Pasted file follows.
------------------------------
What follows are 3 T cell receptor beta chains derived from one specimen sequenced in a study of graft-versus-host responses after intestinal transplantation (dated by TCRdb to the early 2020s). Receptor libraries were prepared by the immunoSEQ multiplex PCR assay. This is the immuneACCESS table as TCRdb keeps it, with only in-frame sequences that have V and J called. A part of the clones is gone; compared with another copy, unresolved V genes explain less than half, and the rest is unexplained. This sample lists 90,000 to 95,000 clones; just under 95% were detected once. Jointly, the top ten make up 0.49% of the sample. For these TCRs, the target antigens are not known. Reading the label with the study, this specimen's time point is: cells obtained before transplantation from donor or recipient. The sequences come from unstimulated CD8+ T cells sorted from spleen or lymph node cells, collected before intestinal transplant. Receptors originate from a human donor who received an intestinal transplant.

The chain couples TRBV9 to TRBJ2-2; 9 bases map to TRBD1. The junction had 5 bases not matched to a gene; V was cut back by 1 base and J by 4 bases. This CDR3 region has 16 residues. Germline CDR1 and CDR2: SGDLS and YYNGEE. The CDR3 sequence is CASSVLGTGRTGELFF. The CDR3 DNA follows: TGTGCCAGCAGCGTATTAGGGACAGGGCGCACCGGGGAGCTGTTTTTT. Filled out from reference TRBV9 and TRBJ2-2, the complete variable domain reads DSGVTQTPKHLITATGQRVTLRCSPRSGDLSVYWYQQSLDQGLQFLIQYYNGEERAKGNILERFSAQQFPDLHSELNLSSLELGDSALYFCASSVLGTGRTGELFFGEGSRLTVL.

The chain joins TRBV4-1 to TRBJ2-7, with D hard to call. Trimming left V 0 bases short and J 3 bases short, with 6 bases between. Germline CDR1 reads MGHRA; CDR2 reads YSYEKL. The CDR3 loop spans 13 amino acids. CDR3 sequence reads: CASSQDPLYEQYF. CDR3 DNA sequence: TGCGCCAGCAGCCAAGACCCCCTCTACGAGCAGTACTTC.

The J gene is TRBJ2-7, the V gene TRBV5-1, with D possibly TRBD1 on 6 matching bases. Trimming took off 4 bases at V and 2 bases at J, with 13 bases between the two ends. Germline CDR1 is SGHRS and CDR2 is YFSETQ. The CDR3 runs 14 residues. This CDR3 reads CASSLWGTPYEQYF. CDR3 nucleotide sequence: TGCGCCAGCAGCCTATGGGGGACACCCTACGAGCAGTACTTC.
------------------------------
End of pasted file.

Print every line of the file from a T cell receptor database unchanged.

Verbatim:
What follows are 3 T cell receptor beta chains derived from one specimen sequenced in a study of graft-versus-host responses after intestinal transplantation (dated by TCRdb to the early 2020s). Receptor libraries were prepared by the immunoSEQ multiplex PCR assay. This is the immuneACCESS table as TCRdb keeps it, with only in-frame sequences that have V and J called. A part of the clones is gone; compared with another copy, unresolved V genes explain less than half, and the rest is unexplained. This sample lists 90,000 to 95,000 clones; just under 95% were detected once. Jointly, the top ten make up 0.49% of the sample. For these TCRs, the target antigens are not known. Reading the label with the study, this specimen's time point is: cells obtained before transplantation from donor or recipient. The sequences come from unstimulated CD8+ T cells sorted from spleen or lymph node cells, collected before intestinal transplant. Receptors originate from a human donor who received an intestinal transplant.

The chain couples TRBV9 to TRBJ2-2; 9 bases map to TRBD1. The junction had 5 bases not matched to a gene; V was cut back by 1 base and J by 4 bases. This CDR3 region has 16 residues. Germline CDR1 and CDR2: SGDLS and YYNGEE. The CDR3 sequence is CASSVLGTGRTGELFF. The CDR3 DNA follows: TGTGCCAGCAGCGTATTAGGGACAGGGCGCACCGGGGAGCTGTTTTTT. Filled out from reference TRBV9 and TRBJ2-2, the complete variable domain reads DSGVTQTPKHLITATGQRVTLRCSPRSGDLSVYWYQQSLDQGLQFLIQYYNGEERAKGNILERFSAQQFPDLHSELNLSSLELGDSALYFCASSVLGTGRTGELFFGEGSRLTVL.

The chain joins TRBV4-1 to TRBJ2-7, with D hard to call. Trimming left V 0 bases short and J 3 bases short, with 6 bases between. Germline CDR1 reads MGHRA; CDR2 reads YSYEKL. The CDR3 loop spans 13 amino acids. CDR3 sequence reads: CASSQDPLYEQYF. CDR3 DNA sequence: TGCGCCAGCAGCCAAGACCCCCTCTACGAGCAGTACTTC.

The J gene is TRBJ2-7, the V gene TRBV5-1, with D possibly TRBD1 on 6 matching bases. Trimming took off 4 bases at V and 2 bases at J, with 13 bases between the two ends. Germline CDR1 is SGHRS and CDR2 is YFSETQ. The CDR3 runs 14 residues. This CDR3 reads CASSLWGTPYEQYF. CDR3 nucleotide sequence: TGCGCCAGCAGCCTATGGGGGACACCCTACGAGCAGTACTTC.